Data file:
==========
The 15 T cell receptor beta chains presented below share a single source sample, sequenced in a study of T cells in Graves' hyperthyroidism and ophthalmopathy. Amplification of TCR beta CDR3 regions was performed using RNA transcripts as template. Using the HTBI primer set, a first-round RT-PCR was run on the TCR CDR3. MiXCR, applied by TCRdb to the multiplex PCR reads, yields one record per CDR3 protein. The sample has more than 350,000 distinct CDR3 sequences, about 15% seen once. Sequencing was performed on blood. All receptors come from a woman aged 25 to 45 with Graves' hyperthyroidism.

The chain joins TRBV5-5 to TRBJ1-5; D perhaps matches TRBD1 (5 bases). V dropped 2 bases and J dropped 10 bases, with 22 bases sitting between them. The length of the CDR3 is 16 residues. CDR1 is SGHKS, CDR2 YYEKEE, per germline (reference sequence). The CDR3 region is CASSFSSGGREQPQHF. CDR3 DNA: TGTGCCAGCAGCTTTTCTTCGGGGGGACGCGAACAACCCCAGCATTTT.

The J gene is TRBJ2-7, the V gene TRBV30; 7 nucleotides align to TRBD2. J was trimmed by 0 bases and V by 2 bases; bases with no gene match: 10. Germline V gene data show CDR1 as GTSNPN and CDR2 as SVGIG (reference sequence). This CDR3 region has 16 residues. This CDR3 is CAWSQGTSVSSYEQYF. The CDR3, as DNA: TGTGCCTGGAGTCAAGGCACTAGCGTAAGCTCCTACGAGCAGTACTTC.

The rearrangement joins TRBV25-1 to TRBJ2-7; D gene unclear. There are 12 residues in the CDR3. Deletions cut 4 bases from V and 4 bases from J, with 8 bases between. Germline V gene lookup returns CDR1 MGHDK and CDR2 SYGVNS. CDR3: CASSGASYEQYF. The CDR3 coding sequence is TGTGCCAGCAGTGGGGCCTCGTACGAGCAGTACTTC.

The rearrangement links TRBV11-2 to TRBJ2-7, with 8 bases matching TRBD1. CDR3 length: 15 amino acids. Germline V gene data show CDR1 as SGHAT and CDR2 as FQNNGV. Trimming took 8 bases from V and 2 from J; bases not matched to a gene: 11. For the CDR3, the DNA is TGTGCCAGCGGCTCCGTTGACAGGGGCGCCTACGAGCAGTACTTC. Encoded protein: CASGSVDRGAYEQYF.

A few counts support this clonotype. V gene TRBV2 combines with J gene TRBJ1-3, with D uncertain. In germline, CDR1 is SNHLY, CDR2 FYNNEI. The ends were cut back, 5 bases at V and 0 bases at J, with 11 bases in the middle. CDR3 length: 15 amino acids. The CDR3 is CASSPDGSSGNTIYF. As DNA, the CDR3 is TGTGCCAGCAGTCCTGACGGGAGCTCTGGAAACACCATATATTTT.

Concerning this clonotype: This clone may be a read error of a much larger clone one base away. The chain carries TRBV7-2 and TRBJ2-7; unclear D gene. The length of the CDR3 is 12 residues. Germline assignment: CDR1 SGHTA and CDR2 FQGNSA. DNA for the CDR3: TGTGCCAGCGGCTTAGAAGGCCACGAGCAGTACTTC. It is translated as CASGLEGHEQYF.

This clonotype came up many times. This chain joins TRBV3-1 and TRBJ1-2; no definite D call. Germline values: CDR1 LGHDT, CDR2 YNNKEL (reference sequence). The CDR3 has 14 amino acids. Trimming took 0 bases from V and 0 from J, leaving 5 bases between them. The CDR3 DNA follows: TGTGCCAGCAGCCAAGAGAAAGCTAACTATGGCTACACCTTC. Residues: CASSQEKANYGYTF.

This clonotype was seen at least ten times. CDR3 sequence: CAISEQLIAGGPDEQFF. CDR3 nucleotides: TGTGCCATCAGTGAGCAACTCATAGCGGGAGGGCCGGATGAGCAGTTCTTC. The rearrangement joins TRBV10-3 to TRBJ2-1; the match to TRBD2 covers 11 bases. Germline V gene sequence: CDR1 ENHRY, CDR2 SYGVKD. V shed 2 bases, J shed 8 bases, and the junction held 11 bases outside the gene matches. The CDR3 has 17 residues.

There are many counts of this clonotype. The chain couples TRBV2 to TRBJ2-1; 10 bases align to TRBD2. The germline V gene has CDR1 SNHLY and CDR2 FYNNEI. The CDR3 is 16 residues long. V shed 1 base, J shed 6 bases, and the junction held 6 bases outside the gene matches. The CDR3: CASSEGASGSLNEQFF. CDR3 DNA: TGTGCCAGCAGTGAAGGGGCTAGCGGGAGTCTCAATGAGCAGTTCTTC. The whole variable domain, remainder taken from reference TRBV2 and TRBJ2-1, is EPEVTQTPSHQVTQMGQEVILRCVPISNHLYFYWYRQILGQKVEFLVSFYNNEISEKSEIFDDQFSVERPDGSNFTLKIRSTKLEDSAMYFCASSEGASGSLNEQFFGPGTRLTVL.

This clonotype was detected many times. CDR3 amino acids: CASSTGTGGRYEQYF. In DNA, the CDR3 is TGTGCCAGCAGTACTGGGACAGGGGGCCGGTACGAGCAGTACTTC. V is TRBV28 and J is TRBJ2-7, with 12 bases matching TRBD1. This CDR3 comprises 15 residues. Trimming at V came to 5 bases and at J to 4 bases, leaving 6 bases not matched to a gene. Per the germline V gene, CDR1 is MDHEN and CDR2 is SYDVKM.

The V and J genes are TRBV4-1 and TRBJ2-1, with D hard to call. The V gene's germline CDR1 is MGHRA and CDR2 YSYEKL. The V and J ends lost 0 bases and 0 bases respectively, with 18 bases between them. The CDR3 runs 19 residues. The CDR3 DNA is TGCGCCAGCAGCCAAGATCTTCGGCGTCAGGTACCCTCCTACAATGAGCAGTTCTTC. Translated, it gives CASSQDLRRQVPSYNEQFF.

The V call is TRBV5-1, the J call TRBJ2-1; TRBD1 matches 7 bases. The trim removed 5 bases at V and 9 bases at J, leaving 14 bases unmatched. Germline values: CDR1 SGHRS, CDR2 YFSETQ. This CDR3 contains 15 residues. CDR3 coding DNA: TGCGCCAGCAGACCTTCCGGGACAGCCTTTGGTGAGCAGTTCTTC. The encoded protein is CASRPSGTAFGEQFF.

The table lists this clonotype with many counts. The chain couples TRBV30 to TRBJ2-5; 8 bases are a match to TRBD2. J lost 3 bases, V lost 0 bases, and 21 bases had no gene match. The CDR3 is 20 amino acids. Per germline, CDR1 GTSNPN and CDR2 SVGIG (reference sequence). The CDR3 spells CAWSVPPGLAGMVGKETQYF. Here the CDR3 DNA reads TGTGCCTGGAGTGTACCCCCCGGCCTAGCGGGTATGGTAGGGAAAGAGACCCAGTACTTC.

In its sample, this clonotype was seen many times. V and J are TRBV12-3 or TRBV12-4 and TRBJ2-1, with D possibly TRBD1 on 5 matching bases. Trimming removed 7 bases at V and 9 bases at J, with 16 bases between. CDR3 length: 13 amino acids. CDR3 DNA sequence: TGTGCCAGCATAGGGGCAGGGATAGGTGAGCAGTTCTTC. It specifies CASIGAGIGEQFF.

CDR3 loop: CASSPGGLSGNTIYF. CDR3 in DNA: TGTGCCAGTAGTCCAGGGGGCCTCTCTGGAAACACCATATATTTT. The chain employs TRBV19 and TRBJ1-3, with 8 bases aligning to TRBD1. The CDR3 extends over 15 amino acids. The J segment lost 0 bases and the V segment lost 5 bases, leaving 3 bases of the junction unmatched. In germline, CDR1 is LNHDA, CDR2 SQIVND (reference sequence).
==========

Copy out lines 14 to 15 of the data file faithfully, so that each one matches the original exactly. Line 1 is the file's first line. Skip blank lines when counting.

The table lists this clonotype with many counts. The chain couples TRBV30 to TRBJ2-5; 8 bases are a match to TRBD2. J lost 3 bases, V lost 0 bases, and 21 bases had no gene match. The CDR3 is 20 amino acids. Per germline, CDR1 GTSNPN and CDR2 SVGIG (reference sequence). The CDR3 spells CAWSVPPGLAGMVGKETQYF. Here the CDR3 DNA reads TGTGCCTGGAGTGTACCCCCCGGCCTAGCGGGTATGGTAGGGAAAGAGACCCAGTACTTC.

In its sample, this clonotype was seen many times. V and J are TRBV12-3 or TRBV12-4 and TRBJ2-1, with D possibly TRBD1 on 5 matching bases. Trimming removed 7 bases at V and 9 bases at J, with 16 bases between. CDR3 length: 13 amino acids. CDR3 DNA sequence: TGTGCCAGCATAGGGGCAGGGATAGGTGAGCAGTTCTTC. It specifies CASIGAGIGEQFF.